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Nat Neurosci. 2016 Jul;19(7):935-44. doi: 10.1038/nn.4303. Epub 2016 May 16.

Spatially segregated feedforward and feedback neurons support differential odor processing in the lateral entorhinal cortex.

Author information

1
Department of Clinical Neurobiology at the Medical Faculty of Heidelberg University, Heidelberg, Germany.
2
German Cancer Research Center (DKFZ), Heidelberg, Germany.
3
Department of Molecular Neurobiology, Max Planck Institute for Medical Research, Heidelberg, Germany.
4
Laboratory of Neural Circuit Dynamics, Brain Research Institute, University of Zurich, Zurich, Switzerland.

Abstract

The lateral entorhinal cortex (LEC) computes and transfers olfactory information from the olfactory bulb to the hippocampus. Here we established LEC connectivity to upstream and downstream brain regions to understand how the LEC processes olfactory information. We report that, in layer II (LII), reelin- and calbindin-positive (RE(+) and CB(+)) neurons constitute two major excitatory cell types that are electrophysiologically distinct and differentially connected. RE(+) neurons convey information to the hippocampus, while CB(+) neurons project to the olfactory cortex and the olfactory bulb. In vivo calcium imaging revealed that RE(+) neurons responded with higher selectivity to specific odors than CB(+) neurons and GABAergic neurons. At the population level, odor discrimination was significantly better for RE(+) than CB(+) neurons, and was lowest for GABAergic neurons. Thus, we identified in LII of the LEC anatomically and functionally distinct neuronal subpopulations that engage differentially in feedforward and feedback signaling during odor processing.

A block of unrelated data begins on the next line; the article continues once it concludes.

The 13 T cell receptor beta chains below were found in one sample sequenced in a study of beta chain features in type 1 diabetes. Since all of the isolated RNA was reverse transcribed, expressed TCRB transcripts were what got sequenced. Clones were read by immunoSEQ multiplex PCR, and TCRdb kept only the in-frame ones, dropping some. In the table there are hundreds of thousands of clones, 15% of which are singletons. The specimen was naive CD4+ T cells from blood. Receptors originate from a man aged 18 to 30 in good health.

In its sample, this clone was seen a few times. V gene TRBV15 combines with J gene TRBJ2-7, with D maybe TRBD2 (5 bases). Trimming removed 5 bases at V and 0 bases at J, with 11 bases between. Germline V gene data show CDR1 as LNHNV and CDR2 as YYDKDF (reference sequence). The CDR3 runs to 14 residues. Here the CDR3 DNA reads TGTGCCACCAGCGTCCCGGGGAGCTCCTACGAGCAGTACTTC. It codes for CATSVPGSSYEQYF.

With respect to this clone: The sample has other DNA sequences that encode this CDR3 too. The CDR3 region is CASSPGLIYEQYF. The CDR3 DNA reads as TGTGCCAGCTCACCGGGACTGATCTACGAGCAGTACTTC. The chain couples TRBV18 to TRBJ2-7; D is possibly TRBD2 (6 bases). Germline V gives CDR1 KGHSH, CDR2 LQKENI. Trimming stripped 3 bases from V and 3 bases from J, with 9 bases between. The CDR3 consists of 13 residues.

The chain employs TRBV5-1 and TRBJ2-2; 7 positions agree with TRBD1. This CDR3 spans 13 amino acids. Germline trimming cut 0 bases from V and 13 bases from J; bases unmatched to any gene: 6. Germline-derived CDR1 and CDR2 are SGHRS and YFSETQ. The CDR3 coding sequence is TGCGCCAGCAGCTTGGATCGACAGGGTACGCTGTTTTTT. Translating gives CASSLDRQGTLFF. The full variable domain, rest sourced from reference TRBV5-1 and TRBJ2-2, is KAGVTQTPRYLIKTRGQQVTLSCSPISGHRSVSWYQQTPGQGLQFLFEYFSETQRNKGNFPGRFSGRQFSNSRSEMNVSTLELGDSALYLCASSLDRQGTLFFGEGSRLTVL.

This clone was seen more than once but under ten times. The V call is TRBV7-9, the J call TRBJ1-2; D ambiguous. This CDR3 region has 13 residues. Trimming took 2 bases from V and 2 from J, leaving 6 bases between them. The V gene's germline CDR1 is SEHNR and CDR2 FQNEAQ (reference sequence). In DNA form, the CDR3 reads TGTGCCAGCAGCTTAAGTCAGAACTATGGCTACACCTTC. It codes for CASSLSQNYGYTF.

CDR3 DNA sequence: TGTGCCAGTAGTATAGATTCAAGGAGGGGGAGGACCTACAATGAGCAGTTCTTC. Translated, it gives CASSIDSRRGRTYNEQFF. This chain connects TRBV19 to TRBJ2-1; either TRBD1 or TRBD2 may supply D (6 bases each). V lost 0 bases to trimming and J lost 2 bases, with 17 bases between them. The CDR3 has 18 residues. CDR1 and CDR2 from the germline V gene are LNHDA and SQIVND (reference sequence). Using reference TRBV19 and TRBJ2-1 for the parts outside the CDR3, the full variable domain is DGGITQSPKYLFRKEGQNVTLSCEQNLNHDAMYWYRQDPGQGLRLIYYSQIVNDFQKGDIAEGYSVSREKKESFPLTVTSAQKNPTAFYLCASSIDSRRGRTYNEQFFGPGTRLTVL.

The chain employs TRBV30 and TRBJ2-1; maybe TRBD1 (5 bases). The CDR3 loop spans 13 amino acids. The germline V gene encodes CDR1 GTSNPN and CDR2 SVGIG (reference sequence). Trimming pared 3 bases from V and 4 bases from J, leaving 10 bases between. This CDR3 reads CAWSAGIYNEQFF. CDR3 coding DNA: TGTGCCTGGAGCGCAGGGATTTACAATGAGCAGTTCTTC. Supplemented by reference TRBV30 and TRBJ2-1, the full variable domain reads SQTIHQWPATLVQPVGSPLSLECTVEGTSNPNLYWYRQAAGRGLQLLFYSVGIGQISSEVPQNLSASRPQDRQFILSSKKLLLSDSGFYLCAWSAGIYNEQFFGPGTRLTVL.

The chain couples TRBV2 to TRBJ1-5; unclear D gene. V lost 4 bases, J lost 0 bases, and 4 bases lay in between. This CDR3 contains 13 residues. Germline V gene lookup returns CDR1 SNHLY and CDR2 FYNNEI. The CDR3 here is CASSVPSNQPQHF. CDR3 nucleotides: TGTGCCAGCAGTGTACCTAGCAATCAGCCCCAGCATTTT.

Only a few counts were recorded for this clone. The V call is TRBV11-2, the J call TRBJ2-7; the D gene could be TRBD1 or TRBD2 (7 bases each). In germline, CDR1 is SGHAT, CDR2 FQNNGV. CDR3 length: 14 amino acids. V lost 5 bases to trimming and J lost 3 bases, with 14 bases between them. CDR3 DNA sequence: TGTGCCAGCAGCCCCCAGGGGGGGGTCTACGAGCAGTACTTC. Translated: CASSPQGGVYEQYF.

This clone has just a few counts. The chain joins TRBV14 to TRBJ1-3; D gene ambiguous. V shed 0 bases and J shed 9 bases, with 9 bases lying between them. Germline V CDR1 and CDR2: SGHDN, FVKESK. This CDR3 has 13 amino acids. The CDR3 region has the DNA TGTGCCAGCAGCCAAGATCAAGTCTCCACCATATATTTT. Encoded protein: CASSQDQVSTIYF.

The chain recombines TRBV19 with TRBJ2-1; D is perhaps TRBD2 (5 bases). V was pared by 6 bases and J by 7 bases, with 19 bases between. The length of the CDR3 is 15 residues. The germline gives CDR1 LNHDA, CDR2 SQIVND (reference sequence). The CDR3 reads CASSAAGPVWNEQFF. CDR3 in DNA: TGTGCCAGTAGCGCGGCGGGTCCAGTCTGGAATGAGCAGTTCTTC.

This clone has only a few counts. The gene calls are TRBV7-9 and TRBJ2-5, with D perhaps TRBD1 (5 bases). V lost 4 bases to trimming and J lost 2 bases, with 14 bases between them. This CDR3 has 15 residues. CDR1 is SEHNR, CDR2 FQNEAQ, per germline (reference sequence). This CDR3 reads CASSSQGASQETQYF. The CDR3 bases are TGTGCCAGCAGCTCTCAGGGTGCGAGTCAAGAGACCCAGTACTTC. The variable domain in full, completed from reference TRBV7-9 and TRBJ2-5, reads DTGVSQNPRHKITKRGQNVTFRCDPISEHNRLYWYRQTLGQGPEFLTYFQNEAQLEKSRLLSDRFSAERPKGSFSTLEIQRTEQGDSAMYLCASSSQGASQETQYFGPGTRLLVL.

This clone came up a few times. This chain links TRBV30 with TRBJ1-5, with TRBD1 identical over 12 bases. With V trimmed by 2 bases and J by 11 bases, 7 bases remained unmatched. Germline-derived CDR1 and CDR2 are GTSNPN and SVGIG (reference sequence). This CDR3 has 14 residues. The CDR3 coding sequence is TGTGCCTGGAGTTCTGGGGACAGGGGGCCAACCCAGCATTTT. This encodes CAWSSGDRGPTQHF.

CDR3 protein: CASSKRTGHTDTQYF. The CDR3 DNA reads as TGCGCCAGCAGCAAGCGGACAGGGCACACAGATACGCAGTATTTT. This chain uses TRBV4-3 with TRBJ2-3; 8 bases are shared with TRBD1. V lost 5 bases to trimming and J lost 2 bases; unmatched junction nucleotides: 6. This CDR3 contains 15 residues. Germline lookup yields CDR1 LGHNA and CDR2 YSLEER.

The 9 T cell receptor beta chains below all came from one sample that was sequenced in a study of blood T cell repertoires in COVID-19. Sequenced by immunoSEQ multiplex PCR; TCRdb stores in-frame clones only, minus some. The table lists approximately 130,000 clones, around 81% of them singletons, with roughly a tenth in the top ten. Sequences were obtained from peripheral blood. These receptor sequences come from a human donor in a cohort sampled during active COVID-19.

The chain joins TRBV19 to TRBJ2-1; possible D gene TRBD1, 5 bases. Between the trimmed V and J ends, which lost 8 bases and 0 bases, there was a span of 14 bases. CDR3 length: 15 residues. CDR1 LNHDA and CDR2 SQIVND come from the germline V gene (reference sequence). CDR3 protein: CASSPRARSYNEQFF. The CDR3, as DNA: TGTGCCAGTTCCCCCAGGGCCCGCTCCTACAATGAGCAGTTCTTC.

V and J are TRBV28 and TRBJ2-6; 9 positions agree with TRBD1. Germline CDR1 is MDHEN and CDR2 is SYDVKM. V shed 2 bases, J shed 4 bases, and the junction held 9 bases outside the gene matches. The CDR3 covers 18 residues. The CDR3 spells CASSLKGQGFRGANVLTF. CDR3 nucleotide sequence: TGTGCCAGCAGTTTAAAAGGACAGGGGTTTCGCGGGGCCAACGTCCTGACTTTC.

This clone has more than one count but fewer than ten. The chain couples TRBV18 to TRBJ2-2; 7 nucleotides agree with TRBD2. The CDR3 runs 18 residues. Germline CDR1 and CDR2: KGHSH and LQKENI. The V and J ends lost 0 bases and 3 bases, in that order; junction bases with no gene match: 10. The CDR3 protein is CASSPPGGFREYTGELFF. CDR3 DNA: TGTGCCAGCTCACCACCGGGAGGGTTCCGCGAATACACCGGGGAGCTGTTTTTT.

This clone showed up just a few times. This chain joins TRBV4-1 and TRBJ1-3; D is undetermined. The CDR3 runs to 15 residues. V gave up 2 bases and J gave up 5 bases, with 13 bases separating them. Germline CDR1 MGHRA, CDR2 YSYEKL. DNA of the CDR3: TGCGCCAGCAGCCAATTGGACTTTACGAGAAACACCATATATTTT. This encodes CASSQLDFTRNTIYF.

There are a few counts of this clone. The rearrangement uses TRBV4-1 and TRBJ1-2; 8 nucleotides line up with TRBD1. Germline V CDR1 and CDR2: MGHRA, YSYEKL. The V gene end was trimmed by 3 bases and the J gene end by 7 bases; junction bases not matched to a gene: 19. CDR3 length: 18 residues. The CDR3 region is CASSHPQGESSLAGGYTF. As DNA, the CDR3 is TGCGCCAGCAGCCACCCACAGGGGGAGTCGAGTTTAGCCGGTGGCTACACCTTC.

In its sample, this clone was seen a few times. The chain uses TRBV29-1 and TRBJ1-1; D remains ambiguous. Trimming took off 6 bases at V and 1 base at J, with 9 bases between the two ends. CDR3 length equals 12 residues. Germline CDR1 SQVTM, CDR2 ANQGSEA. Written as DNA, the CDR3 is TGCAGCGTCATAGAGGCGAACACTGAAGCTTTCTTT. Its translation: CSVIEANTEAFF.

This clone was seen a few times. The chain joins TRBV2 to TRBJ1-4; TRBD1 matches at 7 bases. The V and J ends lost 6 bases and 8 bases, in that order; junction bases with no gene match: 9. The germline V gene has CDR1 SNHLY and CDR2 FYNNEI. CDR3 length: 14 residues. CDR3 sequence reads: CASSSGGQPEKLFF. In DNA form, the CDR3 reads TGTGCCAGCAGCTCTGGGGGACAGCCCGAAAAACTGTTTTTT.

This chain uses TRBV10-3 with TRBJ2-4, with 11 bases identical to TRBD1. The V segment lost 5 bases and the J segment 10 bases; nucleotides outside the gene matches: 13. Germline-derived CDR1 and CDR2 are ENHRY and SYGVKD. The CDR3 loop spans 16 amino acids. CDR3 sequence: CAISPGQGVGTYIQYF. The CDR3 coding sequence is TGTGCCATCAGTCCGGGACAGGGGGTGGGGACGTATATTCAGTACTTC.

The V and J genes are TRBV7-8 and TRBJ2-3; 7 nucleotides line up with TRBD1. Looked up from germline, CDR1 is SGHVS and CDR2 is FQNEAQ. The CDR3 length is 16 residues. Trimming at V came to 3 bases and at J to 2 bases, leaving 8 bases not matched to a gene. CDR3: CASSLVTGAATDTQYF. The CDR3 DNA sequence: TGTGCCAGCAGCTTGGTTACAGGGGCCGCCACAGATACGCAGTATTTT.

PMID:
27182817
DOI:
10.1038/nn.4303
[Indexed for MEDLINE]

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